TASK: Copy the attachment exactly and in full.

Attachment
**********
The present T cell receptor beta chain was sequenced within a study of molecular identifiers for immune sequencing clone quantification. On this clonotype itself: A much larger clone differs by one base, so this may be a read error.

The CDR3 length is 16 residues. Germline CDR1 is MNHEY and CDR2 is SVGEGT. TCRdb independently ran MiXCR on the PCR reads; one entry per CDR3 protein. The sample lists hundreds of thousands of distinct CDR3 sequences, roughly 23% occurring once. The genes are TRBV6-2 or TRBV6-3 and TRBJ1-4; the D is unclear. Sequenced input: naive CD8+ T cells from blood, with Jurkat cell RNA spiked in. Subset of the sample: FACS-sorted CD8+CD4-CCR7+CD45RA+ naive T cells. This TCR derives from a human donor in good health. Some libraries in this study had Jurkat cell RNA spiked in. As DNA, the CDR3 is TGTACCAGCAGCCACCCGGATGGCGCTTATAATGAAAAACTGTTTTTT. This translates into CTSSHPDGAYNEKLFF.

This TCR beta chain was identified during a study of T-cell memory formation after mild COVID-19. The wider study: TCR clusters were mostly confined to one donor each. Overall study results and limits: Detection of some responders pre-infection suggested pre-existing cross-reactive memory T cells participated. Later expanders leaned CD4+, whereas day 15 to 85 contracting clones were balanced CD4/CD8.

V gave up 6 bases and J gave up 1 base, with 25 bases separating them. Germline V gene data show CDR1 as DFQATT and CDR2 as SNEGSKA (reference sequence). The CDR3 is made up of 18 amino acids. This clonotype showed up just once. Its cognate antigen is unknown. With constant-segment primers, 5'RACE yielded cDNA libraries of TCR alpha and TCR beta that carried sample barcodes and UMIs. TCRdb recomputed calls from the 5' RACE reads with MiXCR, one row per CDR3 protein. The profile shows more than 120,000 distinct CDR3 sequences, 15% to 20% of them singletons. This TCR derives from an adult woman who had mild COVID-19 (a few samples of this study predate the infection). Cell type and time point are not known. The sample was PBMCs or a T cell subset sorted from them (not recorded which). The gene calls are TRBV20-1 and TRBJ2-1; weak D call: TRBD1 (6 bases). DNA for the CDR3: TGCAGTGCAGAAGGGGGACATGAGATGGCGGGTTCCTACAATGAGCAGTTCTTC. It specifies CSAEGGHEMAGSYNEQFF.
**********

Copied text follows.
The present T cell receptor beta chain was sequenced within a study of molecular identifiers for immune sequencing clone quantification. On this clonotype itself: A much larger clone differs by one base, so this may be a read error.

The CDR3 length is 16 residues. Germline CDR1 is MNHEY and CDR2 is SVGEGT. TCRdb independently ran MiXCR on the PCR reads; one entry per CDR3 protein. The sample lists hundreds of thousands of distinct CDR3 sequences, roughly 23% occurring once. The genes are TRBV6-2 or TRBV6-3 and TRBJ1-4; the D is unclear. Sequenced input: naive CD8+ T cells from blood, with Jurkat cell RNA spiked in. Subset of the sample: FACS-sorted CD8+CD4-CCR7+CD45RA+ naive T cells. This TCR derives from a human donor in good health. Some libraries in this study had Jurkat cell RNA spiked in. As DNA, the CDR3 is TGTACCAGCAGCCACCCGGATGGCGCTTATAATGAAAAACTGTTTTTT. This translates into CTSSHPDGAYNEKLFF.

This TCR beta chain was identified during a study of T-cell memory formation after mild COVID-19. The wider study: TCR clusters were mostly confined to one donor each. Overall study results and limits: Detection of some responders pre-infection suggested pre-existing cross-reactive memory T cells participated. Later expanders leaned CD4+, whereas day 15 to 85 contracting clones were balanced CD4/CD8.

V gave up 6 bases and J gave up 1 base, with 25 bases separating them. Germline V gene data show CDR1 as DFQATT and CDR2 as SNEGSKA (reference sequence). The CDR3 is made up of 18 amino acids. This clonotype showed up just once. Its cognate antigen is unknown. With constant-segment primers, 5'RACE yielded cDNA libraries of TCR alpha and TCR beta that carried sample barcodes and UMIs. TCRdb recomputed calls from the 5' RACE reads with MiXCR, one row per CDR3 protein. The profile shows more than 120,000 distinct CDR3 sequences, 15% to 20% of them singletons. This TCR derives from an adult woman who had mild COVID-19 (a few samples of this study predate the infection). Cell type and time point are not known. The sample was PBMCs or a T cell subset sorted from them (not recorded which). The gene calls are TRBV20-1 and TRBJ2-1; weak D call: TRBD1 (6 bases). DNA for the CDR3: TGCAGTGCAGAAGGGGGACATGAGATGGCGGGTTCCTACAATGAGCAGTTCTTC. It specifies CSAEGGHEMAGSYNEQFF.